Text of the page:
I wrote a bit on this topic as well, and compared it with the public outlash to the state legislature in Pennsylvania, USA when some politicians there similarly tried to suggest that the laws shouldn't apply to them.

Hopefully, the Lords will get rid of this mess...

Anonymous said...

macclesfield tory said...

Let's start a campaign to deselect all those Tories who voted for this appalling exemption.

Good idea, all MP's who voted to put themselves above the law, thereby undermining democracy should be sacked. Those who didn't vote, including Cameron, should be booted out too. They disgust me.

Auntie Flo'

Anonymous said...

As a District Councillor I find the arguments in this debate un-explainable.
I receive correspondence from constituents, and lets remember the Information Commissioner can find no evidence of any personal correspondence being released under the FOI Act, yet the MP do not consider that I need exemption?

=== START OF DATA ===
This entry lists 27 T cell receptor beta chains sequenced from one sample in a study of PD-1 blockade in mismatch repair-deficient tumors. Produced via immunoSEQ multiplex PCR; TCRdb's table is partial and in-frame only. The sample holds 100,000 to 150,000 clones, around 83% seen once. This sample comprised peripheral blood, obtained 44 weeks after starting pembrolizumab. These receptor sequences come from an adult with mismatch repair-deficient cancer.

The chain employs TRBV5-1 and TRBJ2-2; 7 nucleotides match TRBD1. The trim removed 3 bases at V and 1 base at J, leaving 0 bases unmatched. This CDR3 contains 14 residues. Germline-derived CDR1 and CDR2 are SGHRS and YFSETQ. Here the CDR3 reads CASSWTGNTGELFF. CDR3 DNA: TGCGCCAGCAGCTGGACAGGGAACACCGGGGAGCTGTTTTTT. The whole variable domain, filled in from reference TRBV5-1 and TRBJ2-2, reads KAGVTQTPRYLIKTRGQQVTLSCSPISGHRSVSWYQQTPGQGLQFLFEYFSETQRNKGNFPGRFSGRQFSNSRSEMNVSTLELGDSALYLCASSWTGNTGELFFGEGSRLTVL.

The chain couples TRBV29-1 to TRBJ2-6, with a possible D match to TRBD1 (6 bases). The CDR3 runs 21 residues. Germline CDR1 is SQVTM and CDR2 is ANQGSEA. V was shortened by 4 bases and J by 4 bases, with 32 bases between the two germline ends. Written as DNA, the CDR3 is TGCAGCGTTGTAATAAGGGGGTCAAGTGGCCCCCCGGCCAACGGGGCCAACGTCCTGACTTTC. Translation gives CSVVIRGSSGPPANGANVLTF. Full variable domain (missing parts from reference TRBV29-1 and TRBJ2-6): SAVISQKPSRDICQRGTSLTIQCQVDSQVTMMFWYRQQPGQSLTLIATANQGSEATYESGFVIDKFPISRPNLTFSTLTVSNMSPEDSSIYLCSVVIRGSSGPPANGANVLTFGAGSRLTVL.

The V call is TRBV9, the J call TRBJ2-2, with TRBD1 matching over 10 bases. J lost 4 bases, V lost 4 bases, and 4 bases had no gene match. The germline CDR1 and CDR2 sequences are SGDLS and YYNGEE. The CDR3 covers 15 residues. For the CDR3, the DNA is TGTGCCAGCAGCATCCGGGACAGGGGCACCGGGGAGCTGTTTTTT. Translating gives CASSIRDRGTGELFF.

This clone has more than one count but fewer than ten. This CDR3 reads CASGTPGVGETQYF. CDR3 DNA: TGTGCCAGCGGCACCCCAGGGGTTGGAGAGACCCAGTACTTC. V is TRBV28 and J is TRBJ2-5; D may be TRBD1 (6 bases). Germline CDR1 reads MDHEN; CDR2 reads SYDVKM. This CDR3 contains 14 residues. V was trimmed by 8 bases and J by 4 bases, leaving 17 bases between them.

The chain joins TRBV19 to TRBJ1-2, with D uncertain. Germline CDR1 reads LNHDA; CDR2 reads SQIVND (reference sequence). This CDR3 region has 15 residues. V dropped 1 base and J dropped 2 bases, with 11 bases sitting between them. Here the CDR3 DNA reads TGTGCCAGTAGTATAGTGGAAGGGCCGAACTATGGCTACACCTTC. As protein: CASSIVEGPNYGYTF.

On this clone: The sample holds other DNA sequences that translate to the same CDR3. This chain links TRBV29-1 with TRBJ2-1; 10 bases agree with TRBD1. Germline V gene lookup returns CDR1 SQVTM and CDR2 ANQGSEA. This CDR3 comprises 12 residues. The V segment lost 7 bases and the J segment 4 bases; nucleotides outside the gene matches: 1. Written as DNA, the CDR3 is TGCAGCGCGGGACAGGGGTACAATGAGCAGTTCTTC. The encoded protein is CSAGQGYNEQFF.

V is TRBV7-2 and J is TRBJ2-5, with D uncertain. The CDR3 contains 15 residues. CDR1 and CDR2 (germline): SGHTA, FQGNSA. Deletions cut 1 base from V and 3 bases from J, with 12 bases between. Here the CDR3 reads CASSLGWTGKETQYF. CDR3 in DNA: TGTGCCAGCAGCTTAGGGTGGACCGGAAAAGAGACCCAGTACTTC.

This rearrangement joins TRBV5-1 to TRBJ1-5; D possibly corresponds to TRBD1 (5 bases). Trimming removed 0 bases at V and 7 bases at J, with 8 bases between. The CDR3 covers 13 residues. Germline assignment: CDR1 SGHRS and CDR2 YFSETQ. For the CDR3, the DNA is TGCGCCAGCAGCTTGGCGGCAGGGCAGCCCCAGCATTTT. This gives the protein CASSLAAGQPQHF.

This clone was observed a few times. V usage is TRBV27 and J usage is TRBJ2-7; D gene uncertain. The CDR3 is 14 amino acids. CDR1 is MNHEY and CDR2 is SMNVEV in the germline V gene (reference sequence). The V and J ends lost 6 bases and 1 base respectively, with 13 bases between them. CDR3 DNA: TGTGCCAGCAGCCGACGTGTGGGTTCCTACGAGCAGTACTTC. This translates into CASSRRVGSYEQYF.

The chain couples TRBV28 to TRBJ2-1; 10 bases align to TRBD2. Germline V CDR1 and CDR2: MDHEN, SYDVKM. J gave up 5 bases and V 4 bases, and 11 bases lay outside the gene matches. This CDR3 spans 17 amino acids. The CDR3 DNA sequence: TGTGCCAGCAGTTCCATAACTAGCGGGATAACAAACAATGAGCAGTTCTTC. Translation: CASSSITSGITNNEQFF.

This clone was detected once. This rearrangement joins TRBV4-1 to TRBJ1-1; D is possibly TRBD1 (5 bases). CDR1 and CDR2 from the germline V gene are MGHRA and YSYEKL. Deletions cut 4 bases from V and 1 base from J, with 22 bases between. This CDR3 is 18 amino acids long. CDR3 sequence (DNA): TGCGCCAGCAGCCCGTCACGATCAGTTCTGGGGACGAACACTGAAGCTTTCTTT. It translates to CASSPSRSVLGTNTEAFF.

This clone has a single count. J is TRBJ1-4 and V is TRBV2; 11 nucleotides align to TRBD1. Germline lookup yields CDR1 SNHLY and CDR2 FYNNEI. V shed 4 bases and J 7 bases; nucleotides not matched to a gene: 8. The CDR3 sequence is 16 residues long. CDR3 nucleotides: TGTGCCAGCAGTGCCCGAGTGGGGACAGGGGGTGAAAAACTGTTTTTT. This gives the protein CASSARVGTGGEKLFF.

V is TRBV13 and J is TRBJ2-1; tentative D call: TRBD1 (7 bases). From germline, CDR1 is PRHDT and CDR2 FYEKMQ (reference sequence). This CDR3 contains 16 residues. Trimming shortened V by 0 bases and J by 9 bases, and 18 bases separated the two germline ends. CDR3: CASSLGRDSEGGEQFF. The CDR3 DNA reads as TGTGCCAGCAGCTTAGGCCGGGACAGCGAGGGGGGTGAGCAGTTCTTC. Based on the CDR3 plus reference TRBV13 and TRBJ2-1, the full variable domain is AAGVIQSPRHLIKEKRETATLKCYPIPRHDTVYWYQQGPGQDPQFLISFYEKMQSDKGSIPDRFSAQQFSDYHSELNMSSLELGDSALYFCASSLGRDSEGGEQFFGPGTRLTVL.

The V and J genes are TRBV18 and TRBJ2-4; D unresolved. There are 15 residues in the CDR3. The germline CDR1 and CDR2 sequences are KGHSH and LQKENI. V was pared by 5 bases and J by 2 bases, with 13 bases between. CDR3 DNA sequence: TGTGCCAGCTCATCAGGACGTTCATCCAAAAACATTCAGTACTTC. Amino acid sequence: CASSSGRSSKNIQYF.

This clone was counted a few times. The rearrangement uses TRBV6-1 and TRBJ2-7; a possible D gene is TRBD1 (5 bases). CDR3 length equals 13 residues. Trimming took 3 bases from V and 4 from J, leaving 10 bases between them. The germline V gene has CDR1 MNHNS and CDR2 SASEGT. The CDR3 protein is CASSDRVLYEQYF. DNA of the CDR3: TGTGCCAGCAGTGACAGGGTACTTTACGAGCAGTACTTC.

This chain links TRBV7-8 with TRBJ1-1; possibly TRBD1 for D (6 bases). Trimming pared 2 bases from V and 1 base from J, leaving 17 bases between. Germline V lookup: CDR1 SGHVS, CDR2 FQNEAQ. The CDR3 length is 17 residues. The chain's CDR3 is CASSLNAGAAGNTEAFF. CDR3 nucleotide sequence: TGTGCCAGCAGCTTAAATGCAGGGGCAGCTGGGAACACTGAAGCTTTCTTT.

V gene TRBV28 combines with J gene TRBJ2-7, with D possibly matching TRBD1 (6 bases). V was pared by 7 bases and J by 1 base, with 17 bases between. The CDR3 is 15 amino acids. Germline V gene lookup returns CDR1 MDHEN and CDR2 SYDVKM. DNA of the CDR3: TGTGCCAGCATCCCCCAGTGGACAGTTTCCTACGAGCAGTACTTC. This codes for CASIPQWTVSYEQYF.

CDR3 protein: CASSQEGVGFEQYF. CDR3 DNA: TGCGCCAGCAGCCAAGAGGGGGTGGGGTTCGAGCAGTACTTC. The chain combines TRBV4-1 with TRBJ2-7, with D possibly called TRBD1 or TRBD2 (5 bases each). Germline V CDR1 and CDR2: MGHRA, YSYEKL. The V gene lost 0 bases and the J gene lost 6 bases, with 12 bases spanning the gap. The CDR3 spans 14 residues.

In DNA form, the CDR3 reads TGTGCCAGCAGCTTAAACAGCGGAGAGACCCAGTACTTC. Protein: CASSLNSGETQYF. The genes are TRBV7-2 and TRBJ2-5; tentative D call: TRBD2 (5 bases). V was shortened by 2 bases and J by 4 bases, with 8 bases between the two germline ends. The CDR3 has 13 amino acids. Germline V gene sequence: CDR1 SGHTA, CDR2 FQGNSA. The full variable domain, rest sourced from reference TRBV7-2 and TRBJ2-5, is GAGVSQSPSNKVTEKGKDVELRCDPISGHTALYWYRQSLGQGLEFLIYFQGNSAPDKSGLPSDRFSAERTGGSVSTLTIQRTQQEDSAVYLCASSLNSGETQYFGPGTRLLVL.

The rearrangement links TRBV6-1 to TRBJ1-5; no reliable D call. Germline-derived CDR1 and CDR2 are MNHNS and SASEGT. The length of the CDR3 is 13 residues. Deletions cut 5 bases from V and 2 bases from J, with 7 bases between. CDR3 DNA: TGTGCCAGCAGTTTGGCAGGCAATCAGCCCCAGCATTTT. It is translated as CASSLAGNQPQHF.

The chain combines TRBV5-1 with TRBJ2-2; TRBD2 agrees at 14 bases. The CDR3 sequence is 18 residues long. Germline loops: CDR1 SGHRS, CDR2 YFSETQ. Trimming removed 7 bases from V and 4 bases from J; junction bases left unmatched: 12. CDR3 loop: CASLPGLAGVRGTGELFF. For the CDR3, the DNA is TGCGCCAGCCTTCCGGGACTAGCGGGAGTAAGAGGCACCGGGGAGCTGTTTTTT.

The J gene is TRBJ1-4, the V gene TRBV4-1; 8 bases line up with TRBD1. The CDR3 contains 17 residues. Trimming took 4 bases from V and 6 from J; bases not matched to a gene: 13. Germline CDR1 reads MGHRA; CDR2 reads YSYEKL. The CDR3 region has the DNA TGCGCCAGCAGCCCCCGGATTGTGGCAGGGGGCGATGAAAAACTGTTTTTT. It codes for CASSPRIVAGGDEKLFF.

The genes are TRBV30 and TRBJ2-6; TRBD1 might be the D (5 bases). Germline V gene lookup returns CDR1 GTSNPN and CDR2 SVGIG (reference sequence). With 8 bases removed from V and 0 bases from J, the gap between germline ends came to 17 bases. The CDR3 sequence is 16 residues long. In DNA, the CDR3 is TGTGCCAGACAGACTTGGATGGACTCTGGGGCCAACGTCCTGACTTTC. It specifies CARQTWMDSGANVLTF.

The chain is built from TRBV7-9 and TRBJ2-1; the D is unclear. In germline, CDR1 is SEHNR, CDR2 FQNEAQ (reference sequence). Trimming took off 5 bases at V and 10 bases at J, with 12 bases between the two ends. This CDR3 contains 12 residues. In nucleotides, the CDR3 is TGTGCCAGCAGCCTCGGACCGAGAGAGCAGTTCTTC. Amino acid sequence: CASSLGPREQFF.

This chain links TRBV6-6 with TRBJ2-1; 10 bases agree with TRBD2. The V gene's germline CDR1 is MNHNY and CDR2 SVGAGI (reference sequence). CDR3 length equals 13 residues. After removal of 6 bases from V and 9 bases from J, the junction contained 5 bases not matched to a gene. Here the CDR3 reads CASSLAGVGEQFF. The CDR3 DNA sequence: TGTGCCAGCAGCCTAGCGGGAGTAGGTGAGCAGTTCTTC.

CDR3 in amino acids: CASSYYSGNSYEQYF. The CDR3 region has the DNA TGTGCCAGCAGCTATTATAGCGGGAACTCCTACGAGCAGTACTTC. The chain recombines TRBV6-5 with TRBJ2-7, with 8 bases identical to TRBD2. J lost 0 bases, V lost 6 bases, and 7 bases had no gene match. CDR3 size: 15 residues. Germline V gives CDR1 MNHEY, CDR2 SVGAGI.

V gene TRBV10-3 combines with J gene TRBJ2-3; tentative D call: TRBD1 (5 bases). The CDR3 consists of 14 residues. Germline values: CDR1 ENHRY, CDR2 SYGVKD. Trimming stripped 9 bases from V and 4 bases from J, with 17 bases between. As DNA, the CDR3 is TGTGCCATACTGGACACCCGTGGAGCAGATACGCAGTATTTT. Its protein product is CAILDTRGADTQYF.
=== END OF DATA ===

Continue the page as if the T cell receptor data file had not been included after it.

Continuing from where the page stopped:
Anonymous said...

Broon set this bill as a trap for Cameron and the Conservatives and they walked into the jaws of it like lambs to the slaughter.

This isn't going to damage nulab's support is it? They hardly have any left and nulab diehard supporters have swallowed so much sleaze, why would a bit more affect their loyalties or rabid self interest?

However the Conservative's mixture of sleazy support for, or refusal to vote against, this bill will do them massive damage.

Stupid fools.

Auntie Flo'

Andrew Percy said...

You have Ian Cawsey down as supporting the bill yet the BBC does not - do you knwo whether he did or not?